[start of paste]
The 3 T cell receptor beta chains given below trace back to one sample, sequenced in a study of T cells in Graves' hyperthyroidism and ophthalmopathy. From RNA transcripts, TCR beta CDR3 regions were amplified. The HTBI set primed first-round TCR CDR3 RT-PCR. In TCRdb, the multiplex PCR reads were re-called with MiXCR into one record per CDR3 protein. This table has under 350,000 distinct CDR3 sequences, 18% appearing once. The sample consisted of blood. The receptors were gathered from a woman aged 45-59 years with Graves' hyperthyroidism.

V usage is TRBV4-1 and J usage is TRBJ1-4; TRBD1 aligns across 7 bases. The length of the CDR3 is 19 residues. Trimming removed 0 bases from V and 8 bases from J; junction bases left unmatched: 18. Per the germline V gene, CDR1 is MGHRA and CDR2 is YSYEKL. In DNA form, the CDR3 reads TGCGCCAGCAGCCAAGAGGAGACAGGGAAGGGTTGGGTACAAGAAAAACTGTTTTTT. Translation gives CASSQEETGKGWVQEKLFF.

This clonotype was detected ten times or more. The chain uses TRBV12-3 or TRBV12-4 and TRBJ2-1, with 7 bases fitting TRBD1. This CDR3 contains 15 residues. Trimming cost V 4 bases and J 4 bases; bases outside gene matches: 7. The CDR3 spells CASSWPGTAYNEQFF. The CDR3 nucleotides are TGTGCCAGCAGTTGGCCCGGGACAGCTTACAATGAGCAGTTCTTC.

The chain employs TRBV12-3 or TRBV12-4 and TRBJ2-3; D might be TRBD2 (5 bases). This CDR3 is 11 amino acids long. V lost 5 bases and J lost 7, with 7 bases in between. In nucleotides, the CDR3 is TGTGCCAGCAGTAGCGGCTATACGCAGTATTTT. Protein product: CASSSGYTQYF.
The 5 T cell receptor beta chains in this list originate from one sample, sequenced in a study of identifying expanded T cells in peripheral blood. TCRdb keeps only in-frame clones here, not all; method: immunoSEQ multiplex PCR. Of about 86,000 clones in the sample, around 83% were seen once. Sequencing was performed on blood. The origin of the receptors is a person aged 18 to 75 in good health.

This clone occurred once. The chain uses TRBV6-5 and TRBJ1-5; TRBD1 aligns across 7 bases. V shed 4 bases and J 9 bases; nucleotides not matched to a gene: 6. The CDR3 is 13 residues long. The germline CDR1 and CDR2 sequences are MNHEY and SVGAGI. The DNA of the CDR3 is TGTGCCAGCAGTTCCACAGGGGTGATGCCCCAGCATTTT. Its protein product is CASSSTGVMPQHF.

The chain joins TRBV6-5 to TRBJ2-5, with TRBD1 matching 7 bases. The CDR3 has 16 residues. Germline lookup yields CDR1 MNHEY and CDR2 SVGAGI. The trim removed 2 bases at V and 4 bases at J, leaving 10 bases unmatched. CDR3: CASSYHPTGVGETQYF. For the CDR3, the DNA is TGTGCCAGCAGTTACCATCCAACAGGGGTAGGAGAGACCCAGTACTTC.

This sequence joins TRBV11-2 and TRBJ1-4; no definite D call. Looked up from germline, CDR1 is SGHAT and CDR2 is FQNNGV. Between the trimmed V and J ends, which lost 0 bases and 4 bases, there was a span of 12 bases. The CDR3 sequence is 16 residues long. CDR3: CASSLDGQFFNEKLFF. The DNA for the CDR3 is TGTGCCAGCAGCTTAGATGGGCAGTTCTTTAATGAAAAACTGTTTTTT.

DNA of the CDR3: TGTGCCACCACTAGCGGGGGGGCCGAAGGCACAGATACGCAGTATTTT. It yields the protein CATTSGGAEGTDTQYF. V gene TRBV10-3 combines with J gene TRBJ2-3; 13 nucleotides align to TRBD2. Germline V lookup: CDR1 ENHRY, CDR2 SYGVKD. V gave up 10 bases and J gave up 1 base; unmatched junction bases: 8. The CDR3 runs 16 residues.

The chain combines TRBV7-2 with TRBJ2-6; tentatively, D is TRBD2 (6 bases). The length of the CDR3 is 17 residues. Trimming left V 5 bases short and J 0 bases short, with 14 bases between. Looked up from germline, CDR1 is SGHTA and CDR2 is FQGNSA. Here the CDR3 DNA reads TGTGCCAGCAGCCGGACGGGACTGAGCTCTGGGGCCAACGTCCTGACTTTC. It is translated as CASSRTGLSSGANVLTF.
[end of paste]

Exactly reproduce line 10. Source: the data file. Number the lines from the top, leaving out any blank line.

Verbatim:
The chain combines TRBV7-2 with TRBJ2-6; tentatively, D is TRBD2 (6 bases). The length of the CDR3 is 17 residues. Trimming left V 5 bases short and J 0 bases short, with 14 bases between. Looked up from germline, CDR1 is SGHTA and CDR2 is FQGNSA. Here the CDR3 DNA reads TGTGCCAGCAGCCGGACGGGACTGAGCTCTGGGGCCAACGTCCTGACTTTC. It is translated as CASSRTGLSSGANVLTF.